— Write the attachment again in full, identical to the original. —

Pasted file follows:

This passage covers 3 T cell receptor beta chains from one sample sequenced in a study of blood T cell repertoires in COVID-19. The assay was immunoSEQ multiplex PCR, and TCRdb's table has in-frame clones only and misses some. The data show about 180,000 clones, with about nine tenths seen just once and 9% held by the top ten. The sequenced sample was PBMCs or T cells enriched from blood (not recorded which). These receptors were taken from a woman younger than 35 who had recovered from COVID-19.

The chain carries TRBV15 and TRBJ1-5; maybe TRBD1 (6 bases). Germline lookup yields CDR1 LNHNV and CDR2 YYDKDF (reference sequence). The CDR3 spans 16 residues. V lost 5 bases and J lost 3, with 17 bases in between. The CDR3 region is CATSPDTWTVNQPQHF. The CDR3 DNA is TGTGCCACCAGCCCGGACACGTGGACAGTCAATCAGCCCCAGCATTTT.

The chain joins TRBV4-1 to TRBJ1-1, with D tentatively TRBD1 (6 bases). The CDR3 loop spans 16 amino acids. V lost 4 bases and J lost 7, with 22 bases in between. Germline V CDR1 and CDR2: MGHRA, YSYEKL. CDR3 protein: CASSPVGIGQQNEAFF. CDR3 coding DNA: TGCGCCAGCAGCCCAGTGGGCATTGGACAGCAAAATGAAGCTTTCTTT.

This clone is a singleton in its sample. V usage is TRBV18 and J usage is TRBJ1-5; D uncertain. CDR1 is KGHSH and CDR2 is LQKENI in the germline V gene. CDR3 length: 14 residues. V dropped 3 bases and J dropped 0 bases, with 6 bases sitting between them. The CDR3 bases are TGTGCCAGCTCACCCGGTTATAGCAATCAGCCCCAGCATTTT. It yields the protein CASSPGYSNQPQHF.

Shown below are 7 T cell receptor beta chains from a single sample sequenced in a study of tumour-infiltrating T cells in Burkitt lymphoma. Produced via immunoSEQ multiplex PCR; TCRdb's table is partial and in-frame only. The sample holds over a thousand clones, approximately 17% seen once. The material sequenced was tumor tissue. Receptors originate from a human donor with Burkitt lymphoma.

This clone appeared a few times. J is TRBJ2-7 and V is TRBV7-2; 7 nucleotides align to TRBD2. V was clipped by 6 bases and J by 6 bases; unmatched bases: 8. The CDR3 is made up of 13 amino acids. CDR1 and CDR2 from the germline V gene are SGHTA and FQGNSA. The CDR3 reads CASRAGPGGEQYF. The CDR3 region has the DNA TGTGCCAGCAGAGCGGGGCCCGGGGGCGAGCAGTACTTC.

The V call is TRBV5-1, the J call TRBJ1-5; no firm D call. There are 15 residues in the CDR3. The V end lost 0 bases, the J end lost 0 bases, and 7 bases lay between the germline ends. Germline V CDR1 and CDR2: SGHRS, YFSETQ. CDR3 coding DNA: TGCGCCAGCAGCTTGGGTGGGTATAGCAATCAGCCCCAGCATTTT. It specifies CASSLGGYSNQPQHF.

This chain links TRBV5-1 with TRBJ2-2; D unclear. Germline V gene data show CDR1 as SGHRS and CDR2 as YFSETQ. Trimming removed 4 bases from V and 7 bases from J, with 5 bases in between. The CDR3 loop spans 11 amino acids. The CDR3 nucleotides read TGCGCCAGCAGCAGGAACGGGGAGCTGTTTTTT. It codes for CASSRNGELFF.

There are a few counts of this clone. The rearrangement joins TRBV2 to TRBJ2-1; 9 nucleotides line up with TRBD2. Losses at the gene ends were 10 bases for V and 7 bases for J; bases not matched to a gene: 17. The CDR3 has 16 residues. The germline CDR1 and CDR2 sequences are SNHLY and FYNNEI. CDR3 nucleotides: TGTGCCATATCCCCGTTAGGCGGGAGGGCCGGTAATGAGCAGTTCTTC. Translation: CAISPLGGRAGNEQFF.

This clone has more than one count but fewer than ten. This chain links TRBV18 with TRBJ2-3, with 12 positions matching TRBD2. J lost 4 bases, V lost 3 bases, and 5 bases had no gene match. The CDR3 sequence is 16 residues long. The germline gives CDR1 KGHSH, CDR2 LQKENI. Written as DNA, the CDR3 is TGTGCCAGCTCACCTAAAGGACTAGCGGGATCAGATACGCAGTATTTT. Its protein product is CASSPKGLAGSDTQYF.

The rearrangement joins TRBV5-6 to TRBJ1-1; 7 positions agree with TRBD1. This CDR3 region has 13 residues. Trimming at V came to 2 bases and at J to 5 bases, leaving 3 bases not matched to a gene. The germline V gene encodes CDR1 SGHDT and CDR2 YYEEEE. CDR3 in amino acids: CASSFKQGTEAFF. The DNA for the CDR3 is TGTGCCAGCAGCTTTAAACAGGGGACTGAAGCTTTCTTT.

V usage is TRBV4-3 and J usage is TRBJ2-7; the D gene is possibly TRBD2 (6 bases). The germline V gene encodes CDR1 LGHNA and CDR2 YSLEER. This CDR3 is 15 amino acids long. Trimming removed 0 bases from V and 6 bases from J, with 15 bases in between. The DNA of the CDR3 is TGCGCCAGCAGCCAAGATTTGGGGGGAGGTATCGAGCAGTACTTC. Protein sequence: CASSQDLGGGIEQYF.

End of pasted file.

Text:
This passage covers 3 T cell receptor beta chains from one sample sequenced in a study of blood T cell repertoires in COVID-19. The assay was immunoSEQ multiplex PCR, and TCRdb's table has in-frame clones only and misses some. The data show about 180,000 clones, with about nine tenths seen just once and 9% held by the top ten. The sequenced sample was PBMCs or T cells enriched from blood (not recorded which). These receptors were taken from a woman younger than 35 who had recovered from COVID-19.

The chain carries TRBV15 and TRBJ1-5; maybe TRBD1 (6 bases). Germline lookup yields CDR1 LNHNV and CDR2 YYDKDF (reference sequence). The CDR3 spans 16 residues. V lost 5 bases and J lost 3, with 17 bases in between. The CDR3 region is CATSPDTWTVNQPQHF. The CDR3 DNA is TGTGCCACCAGCCCGGACACGTGGACAGTCAATCAGCCCCAGCATTTT.

The chain joins TRBV4-1 to TRBJ1-1, with D tentatively TRBD1 (6 bases). The CDR3 loop spans 16 amino acids. V lost 4 bases and J lost 7, with 22 bases in between. Germline V CDR1 and CDR2: MGHRA, YSYEKL. CDR3 protein: CASSPVGIGQQNEAFF. CDR3 coding DNA: TGCGCCAGCAGCCCAGTGGGCATTGGACAGCAAAATGAAGCTTTCTTT.

This clone is a singleton in its sample. V usage is TRBV18 and J usage is TRBJ1-5; D uncertain. CDR1 is KGHSH and CDR2 is LQKENI in the germline V gene. CDR3 length: 14 residues. V dropped 3 bases and J dropped 0 bases, with 6 bases sitting between them. The CDR3 bases are TGTGCCAGCTCACCCGGTTATAGCAATCAGCCCCAGCATTTT. It yields the protein CASSPGYSNQPQHF.

Shown below are 7 T cell receptor beta chains from a single sample sequenced in a study of tumour-infiltrating T cells in Burkitt lymphoma. Produced via immunoSEQ multiplex PCR; TCRdb's table is partial and in-frame only. The sample holds over a thousand clones, approximately 17% seen once. The material sequenced was tumor tissue. Receptors originate from a human donor with Burkitt lymphoma.

This clone appeared a few times. J is TRBJ2-7 and V is TRBV7-2; 7 nucleotides align to TRBD2. V was clipped by 6 bases and J by 6 bases; unmatched bases: 8. The CDR3 is made up of 13 amino acids. CDR1 and CDR2 from the germline V gene are SGHTA and FQGNSA. The CDR3 reads CASRAGPGGEQYF. The CDR3 region has the DNA TGTGCCAGCAGAGCGGGGCCCGGGGGCGAGCAGTACTTC.

The V call is TRBV5-1, the J call TRBJ1-5; no firm D call. There are 15 residues in the CDR3. The V end lost 0 bases, the J end lost 0 bases, and 7 bases lay between the germline ends. Germline V CDR1 and CDR2: SGHRS, YFSETQ. CDR3 coding DNA: TGCGCCAGCAGCTTGGGTGGGTATAGCAATCAGCCCCAGCATTTT. It specifies CASSLGGYSNQPQHF.

This chain links TRBV5-1 with TRBJ2-2; D unclear. Germline V gene data show CDR1 as SGHRS and CDR2 as YFSETQ. Trimming removed 4 bases from V and 7 bases from J, with 5 bases in between. The CDR3 loop spans 11 amino acids. The CDR3 nucleotides read TGCGCCAGCAGCAGGAACGGGGAGCTGTTTTTT. It codes for CASSRNGELFF.

There are a few counts of this clone. The rearrangement joins TRBV2 to TRBJ2-1; 9 nucleotides line up with TRBD2. Losses at the gene ends were 10 bases for V and 7 bases for J; bases not matched to a gene: 17. The CDR3 has 16 residues. The germline CDR1 and CDR2 sequences are SNHLY and FYNNEI. CDR3 nucleotides: TGTGCCATATCCCCGTTAGGCGGGAGGGCCGGTAATGAGCAGTTCTTC. Translation: CAISPLGGRAGNEQFF.

This clone has more than one count but fewer than ten. This chain links TRBV18 with TRBJ2-3, with 12 positions matching TRBD2. J lost 4 bases, V lost 3 bases, and 5 bases had no gene match. The CDR3 sequence is 16 residues long. The germline gives CDR1 KGHSH, CDR2 LQKENI. Written as DNA, the CDR3 is TGTGCCAGCTCACCTAAAGGACTAGCGGGATCAGATACGCAGTATTTT. Its protein product is CASSPKGLAGSDTQYF.

The rearrangement joins TRBV5-6 to TRBJ1-1; 7 positions agree with TRBD1. This CDR3 region has 13 residues. Trimming at V came to 2 bases and at J to 5 bases, leaving 3 bases not matched to a gene. The germline V gene encodes CDR1 SGHDT and CDR2 YYEEEE. CDR3 in amino acids: CASSFKQGTEAFF. The DNA for the CDR3 is TGTGCCAGCAGCTTTAAACAGGGGACTGAAGCTTTCTTT.

V usage is TRBV4-3 and J usage is TRBJ2-7; the D gene is possibly TRBD2 (6 bases). The germline V gene encodes CDR1 LGHNA and CDR2 YSLEER. This CDR3 is 15 amino acids long. Trimming removed 0 bases from V and 6 bases from J, with 15 bases in between. The DNA of the CDR3 is TGCGCCAGCAGCCAAGATTTGGGGGGAGGTATCGAGCAGTACTTC. Protein sequence: CASSQDLGGGIEQYF.